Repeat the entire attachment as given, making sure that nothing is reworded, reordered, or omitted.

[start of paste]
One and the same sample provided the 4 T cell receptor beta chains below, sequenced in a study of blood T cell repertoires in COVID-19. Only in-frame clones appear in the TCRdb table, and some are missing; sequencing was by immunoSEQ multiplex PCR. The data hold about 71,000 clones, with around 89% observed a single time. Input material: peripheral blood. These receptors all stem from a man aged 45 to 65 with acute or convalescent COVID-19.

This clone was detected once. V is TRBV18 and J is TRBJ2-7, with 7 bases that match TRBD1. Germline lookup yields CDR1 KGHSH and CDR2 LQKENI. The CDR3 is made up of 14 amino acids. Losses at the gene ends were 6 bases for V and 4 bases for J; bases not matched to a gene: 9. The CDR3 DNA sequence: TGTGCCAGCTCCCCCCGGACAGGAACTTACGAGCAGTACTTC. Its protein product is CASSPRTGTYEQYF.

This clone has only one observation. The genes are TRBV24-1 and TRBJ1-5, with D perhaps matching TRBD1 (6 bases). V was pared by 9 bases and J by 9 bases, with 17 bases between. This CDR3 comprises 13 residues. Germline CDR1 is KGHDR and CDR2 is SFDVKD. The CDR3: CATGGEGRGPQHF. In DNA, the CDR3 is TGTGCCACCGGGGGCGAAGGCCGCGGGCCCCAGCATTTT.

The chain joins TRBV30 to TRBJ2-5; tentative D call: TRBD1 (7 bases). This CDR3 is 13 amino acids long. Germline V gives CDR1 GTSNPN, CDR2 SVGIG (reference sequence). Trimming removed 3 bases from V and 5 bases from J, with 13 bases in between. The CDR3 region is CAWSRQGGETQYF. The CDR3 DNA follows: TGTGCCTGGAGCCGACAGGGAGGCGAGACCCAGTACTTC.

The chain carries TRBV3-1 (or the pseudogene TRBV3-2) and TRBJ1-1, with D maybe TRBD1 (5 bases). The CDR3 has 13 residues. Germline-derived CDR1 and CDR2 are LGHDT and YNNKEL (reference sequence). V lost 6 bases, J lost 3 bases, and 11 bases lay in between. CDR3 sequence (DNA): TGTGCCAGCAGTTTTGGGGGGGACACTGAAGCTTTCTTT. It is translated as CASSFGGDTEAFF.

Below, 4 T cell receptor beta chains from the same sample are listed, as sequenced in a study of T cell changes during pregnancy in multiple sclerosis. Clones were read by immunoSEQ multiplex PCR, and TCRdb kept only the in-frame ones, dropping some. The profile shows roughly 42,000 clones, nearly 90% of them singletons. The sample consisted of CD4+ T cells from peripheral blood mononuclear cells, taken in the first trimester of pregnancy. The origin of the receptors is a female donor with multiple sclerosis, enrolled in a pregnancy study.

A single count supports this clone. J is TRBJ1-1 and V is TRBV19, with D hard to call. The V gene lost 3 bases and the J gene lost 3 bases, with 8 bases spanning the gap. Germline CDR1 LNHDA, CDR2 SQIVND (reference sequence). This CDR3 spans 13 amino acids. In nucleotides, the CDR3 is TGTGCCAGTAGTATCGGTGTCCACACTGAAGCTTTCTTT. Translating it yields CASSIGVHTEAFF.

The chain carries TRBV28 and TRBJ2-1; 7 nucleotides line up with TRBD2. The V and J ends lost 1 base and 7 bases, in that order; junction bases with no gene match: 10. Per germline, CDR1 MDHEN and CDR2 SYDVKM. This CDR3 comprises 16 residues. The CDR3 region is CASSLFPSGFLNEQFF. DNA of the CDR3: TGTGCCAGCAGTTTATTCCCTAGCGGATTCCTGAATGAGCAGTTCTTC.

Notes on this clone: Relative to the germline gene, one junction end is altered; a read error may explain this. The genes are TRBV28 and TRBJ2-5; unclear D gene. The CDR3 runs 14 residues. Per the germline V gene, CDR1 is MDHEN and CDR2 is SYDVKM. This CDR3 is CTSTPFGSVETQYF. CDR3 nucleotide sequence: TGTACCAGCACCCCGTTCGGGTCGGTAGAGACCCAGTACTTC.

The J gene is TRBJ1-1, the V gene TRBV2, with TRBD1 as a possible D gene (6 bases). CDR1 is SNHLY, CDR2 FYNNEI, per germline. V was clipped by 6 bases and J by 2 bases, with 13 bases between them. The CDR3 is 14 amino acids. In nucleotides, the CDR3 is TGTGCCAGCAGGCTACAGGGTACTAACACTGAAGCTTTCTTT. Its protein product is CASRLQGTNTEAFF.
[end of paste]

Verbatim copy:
One and the same sample provided the 4 T cell receptor beta chains below, sequenced in a study of blood T cell repertoires in COVID-19. Only in-frame clones appear in the TCRdb table, and some are missing; sequencing was by immunoSEQ multiplex PCR. The data hold about 71,000 clones, with around 89% observed a single time. Input material: peripheral blood. These receptors all stem from a man aged 45 to 65 with acute or convalescent COVID-19.

This clone was detected once. V is TRBV18 and J is TRBJ2-7, with 7 bases that match TRBD1. Germline lookup yields CDR1 KGHSH and CDR2 LQKENI. The CDR3 is made up of 14 amino acids. Losses at the gene ends were 6 bases for V and 4 bases for J; bases not matched to a gene: 9. The CDR3 DNA sequence: TGTGCCAGCTCCCCCCGGACAGGAACTTACGAGCAGTACTTC. Its protein product is CASSPRTGTYEQYF.

This clone has only one observation. The genes are TRBV24-1 and TRBJ1-5, with D perhaps matching TRBD1 (6 bases). V was pared by 9 bases and J by 9 bases, with 17 bases between. This CDR3 comprises 13 residues. Germline CDR1 is KGHDR and CDR2 is SFDVKD. The CDR3: CATGGEGRGPQHF. In DNA, the CDR3 is TGTGCCACCGGGGGCGAAGGCCGCGGGCCCCAGCATTTT.

The chain joins TRBV30 to TRBJ2-5; tentative D call: TRBD1 (7 bases). This CDR3 is 13 amino acids long. Germline V gives CDR1 GTSNPN, CDR2 SVGIG (reference sequence). Trimming removed 3 bases from V and 5 bases from J, with 13 bases in between. The CDR3 region is CAWSRQGGETQYF. The CDR3 DNA follows: TGTGCCTGGAGCCGACAGGGAGGCGAGACCCAGTACTTC.

The chain carries TRBV3-1 (or the pseudogene TRBV3-2) and TRBJ1-1, with D maybe TRBD1 (5 bases). The CDR3 has 13 residues. Germline-derived CDR1 and CDR2 are LGHDT and YNNKEL (reference sequence). V lost 6 bases, J lost 3 bases, and 11 bases lay in between. CDR3 sequence (DNA): TGTGCCAGCAGTTTTGGGGGGGACACTGAAGCTTTCTTT. It is translated as CASSFGGDTEAFF.

Below, 4 T cell receptor beta chains from the same sample are listed, as sequenced in a study of T cell changes during pregnancy in multiple sclerosis. Clones were read by immunoSEQ multiplex PCR, and TCRdb kept only the in-frame ones, dropping some. The profile shows roughly 42,000 clones, nearly 90% of them singletons. The sample consisted of CD4+ T cells from peripheral blood mononuclear cells, taken in the first trimester of pregnancy. The origin of the receptors is a female donor with multiple sclerosis, enrolled in a pregnancy study.

A single count supports this clone. J is TRBJ1-1 and V is TRBV19, with D hard to call. The V gene lost 3 bases and the J gene lost 3 bases, with 8 bases spanning the gap. Germline CDR1 LNHDA, CDR2 SQIVND (reference sequence). This CDR3 spans 13 amino acids. In nucleotides, the CDR3 is TGTGCCAGTAGTATCGGTGTCCACACTGAAGCTTTCTTT. Translating it yields CASSIGVHTEAFF.

The chain carries TRBV28 and TRBJ2-1; 7 nucleotides line up with TRBD2. The V and J ends lost 1 base and 7 bases, in that order; junction bases with no gene match: 10. Per germline, CDR1 MDHEN and CDR2 SYDVKM. This CDR3 comprises 16 residues. The CDR3 region is CASSLFPSGFLNEQFF. DNA of the CDR3: TGTGCCAGCAGTTTATTCCCTAGCGGATTCCTGAATGAGCAGTTCTTC.

Notes on this clone: Relative to the germline gene, one junction end is altered; a read error may explain this. The genes are TRBV28 and TRBJ2-5; unclear D gene. The CDR3 runs 14 residues. Per the germline V gene, CDR1 is MDHEN and CDR2 is SYDVKM. This CDR3 is CTSTPFGSVETQYF. CDR3 nucleotide sequence: TGTACCAGCACCCCGTTCGGGTCGGTAGAGACCCAGTACTTC.

The J gene is TRBJ1-1, the V gene TRBV2, with TRBD1 as a possible D gene (6 bases). CDR1 is SNHLY, CDR2 FYNNEI, per germline. V was clipped by 6 bases and J by 2 bases, with 13 bases between them. The CDR3 is 14 amino acids. In nucleotides, the CDR3 is TGTGCCAGCAGGCTACAGGGTACTAACACTGAAGCTTTCTTT. Its protein product is CASRLQGTNTEAFF.